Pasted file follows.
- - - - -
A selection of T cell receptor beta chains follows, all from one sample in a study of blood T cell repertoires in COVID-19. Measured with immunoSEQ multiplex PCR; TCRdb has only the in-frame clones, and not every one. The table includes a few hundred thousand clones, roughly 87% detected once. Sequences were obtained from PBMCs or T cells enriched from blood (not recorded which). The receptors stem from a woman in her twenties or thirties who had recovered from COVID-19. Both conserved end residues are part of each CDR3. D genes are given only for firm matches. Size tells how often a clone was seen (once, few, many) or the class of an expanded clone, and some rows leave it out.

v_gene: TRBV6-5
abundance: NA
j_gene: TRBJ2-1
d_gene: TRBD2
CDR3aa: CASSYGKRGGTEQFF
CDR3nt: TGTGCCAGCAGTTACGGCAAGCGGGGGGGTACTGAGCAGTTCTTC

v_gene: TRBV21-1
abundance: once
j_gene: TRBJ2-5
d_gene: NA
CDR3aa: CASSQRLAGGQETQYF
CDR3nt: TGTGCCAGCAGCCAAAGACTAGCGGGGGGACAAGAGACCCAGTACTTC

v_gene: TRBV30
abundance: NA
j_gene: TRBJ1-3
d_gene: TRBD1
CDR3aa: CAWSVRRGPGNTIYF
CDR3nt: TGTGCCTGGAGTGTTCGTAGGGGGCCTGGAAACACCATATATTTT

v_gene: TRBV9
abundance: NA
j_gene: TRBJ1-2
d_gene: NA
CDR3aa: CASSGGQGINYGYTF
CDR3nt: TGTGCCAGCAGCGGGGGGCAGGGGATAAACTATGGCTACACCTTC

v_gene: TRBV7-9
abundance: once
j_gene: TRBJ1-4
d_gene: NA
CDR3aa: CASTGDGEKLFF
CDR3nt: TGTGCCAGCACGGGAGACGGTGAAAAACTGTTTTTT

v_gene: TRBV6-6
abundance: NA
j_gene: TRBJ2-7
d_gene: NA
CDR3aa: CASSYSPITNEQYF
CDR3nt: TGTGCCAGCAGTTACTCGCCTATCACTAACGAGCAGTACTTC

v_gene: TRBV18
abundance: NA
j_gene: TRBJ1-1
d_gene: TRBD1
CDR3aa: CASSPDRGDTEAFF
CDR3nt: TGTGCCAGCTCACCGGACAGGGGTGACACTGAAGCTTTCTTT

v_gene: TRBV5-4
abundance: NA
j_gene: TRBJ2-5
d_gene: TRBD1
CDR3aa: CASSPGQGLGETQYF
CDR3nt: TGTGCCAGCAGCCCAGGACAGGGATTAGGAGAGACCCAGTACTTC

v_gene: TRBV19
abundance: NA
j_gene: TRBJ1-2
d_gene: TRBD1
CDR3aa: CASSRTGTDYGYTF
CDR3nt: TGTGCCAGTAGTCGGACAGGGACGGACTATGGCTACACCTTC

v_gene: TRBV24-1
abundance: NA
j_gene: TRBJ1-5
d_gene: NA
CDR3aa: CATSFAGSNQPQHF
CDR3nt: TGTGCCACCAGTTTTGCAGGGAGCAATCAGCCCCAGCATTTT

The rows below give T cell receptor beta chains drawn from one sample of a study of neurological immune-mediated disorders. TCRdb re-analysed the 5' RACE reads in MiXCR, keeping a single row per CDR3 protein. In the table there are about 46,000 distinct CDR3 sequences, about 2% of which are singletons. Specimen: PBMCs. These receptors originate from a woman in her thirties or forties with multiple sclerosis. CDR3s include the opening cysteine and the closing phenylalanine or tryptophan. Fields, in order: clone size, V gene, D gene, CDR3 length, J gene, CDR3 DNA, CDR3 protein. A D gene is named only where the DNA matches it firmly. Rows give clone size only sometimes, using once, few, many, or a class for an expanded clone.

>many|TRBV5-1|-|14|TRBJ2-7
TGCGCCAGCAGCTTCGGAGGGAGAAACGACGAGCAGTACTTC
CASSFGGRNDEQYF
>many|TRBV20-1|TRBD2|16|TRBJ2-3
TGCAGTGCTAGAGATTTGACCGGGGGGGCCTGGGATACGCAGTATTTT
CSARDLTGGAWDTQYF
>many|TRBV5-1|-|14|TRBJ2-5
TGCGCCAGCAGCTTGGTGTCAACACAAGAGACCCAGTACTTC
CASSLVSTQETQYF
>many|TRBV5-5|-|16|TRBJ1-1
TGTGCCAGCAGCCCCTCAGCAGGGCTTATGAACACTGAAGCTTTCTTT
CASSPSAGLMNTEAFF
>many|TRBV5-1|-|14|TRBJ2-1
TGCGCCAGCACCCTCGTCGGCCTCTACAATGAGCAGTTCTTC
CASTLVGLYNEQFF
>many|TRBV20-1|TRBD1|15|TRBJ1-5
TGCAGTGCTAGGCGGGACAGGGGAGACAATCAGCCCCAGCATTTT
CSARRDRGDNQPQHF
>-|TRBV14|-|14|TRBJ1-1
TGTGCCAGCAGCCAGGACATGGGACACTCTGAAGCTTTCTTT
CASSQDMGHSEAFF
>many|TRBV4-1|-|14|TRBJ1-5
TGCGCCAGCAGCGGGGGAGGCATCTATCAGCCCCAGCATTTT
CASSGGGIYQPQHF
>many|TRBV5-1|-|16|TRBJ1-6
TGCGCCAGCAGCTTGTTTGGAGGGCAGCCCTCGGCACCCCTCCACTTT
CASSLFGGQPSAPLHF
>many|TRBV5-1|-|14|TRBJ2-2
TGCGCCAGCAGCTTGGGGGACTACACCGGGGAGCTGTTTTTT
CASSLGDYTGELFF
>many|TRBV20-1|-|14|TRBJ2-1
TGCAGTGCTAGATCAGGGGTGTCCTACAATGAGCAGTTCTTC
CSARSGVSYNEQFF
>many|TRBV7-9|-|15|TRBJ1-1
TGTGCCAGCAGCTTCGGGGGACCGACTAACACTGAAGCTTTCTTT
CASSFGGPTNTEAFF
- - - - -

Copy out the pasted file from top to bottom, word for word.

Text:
A selection of T cell receptor beta chains follows, all from one sample in a study of blood T cell repertoires in COVID-19. Measured with immunoSEQ multiplex PCR; TCRdb has only the in-frame clones, and not every one. The table includes a few hundred thousand clones, roughly 87% detected once. Sequences were obtained from PBMCs or T cells enriched from blood (not recorded which). The receptors stem from a woman in her twenties or thirties who had recovered from COVID-19. Both conserved end residues are part of each CDR3. D genes are given only for firm matches. Size tells how often a clone was seen (once, few, many) or the class of an expanded clone, and some rows leave it out.

v_gene: TRBV6-5
abundance: NA
j_gene: TRBJ2-1
d_gene: TRBD2
CDR3aa: CASSYGKRGGTEQFF
CDR3nt: TGTGCCAGCAGTTACGGCAAGCGGGGGGGTACTGAGCAGTTCTTC

v_gene: TRBV21-1
abundance: once
j_gene: TRBJ2-5
d_gene: NA
CDR3aa: CASSQRLAGGQETQYF
CDR3nt: TGTGCCAGCAGCCAAAGACTAGCGGGGGGACAAGAGACCCAGTACTTC

v_gene: TRBV30
abundance: NA
j_gene: TRBJ1-3
d_gene: TRBD1
CDR3aa: CAWSVRRGPGNTIYF
CDR3nt: TGTGCCTGGAGTGTTCGTAGGGGGCCTGGAAACACCATATATTTT

v_gene: TRBV9
abundance: NA
j_gene: TRBJ1-2
d_gene: NA
CDR3aa: CASSGGQGINYGYTF
CDR3nt: TGTGCCAGCAGCGGGGGGCAGGGGATAAACTATGGCTACACCTTC

v_gene: TRBV7-9
abundance: once
j_gene: TRBJ1-4
d_gene: NA
CDR3aa: CASTGDGEKLFF
CDR3nt: TGTGCCAGCACGGGAGACGGTGAAAAACTGTTTTTT

v_gene: TRBV6-6
abundance: NA
j_gene: TRBJ2-7
d_gene: NA
CDR3aa: CASSYSPITNEQYF
CDR3nt: TGTGCCAGCAGTTACTCGCCTATCACTAACGAGCAGTACTTC

v_gene: TRBV18
abundance: NA
j_gene: TRBJ1-1
d_gene: TRBD1
CDR3aa: CASSPDRGDTEAFF
CDR3nt: TGTGCCAGCTCACCGGACAGGGGTGACACTGAAGCTTTCTTT

v_gene: TRBV5-4
abundance: NA
j_gene: TRBJ2-5
d_gene: TRBD1
CDR3aa: CASSPGQGLGETQYF
CDR3nt: TGTGCCAGCAGCCCAGGACAGGGATTAGGAGAGACCCAGTACTTC

v_gene: TRBV19
abundance: NA
j_gene: TRBJ1-2
d_gene: TRBD1
CDR3aa: CASSRTGTDYGYTF
CDR3nt: TGTGCCAGTAGTCGGACAGGGACGGACTATGGCTACACCTTC

v_gene: TRBV24-1
abundance: NA
j_gene: TRBJ1-5
d_gene: NA
CDR3aa: CATSFAGSNQPQHF
CDR3nt: TGTGCCACCAGTTTTGCAGGGAGCAATCAGCCCCAGCATTTT

The rows below give T cell receptor beta chains drawn from one sample of a study of neurological immune-mediated disorders. TCRdb re-analysed the 5' RACE reads in MiXCR, keeping a single row per CDR3 protein. In the table there are about 46,000 distinct CDR3 sequences, about 2% of which are singletons. Specimen: PBMCs. These receptors originate from a woman in her thirties or forties with multiple sclerosis. CDR3s include the opening cysteine and the closing phenylalanine or tryptophan. Fields, in order: clone size, V gene, D gene, CDR3 length, J gene, CDR3 DNA, CDR3 protein. A D gene is named only where the DNA matches it firmly. Rows give clone size only sometimes, using once, few, many, or a class for an expanded clone.

>many|TRBV5-1|-|14|TRBJ2-7
TGCGCCAGCAGCTTCGGAGGGAGAAACGACGAGCAGTACTTC
CASSFGGRNDEQYF
>many|TRBV20-1|TRBD2|16|TRBJ2-3
TGCAGTGCTAGAGATTTGACCGGGGGGGCCTGGGATACGCAGTATTTT
CSARDLTGGAWDTQYF
>many|TRBV5-1|-|14|TRBJ2-5
TGCGCCAGCAGCTTGGTGTCAACACAAGAGACCCAGTACTTC
CASSLVSTQETQYF
>many|TRBV5-5|-|16|TRBJ1-1
TGTGCCAGCAGCCCCTCAGCAGGGCTTATGAACACTGAAGCTTTCTTT
CASSPSAGLMNTEAFF
>many|TRBV5-1|-|14|TRBJ2-1
TGCGCCAGCACCCTCGTCGGCCTCTACAATGAGCAGTTCTTC
CASTLVGLYNEQFF
>many|TRBV20-1|TRBD1|15|TRBJ1-5
TGCAGTGCTAGGCGGGACAGGGGAGACAATCAGCCCCAGCATTTT
CSARRDRGDNQPQHF
>-|TRBV14|-|14|TRBJ1-1
TGTGCCAGCAGCCAGGACATGGGACACTCTGAAGCTTTCTTT
CASSQDMGHSEAFF
>many|TRBV4-1|-|14|TRBJ1-5
TGCGCCAGCAGCGGGGGAGGCATCTATCAGCCCCAGCATTTT
CASSGGGIYQPQHF
>many|TRBV5-1|-|16|TRBJ1-6
TGCGCCAGCAGCTTGTTTGGAGGGCAGCCCTCGGCACCCCTCCACTTT
CASSLFGGQPSAPLHF
>many|TRBV5-1|-|14|TRBJ2-2
TGCGCCAGCAGCTTGGGGGACTACACCGGGGAGCTGTTTTTT
CASSLGDYTGELFF
>many|TRBV20-1|-|14|TRBJ2-1
TGCAGTGCTAGATCAGGGGTGTCCTACAATGAGCAGTTCTTC
CSARSGVSYNEQFF
>many|TRBV7-9|-|15|TRBJ1-1
TGTGCCAGCAGCTTCGGGGGACCGACTAACACTGAAGCTTTCTTT
CASSFGGPTNTEAFF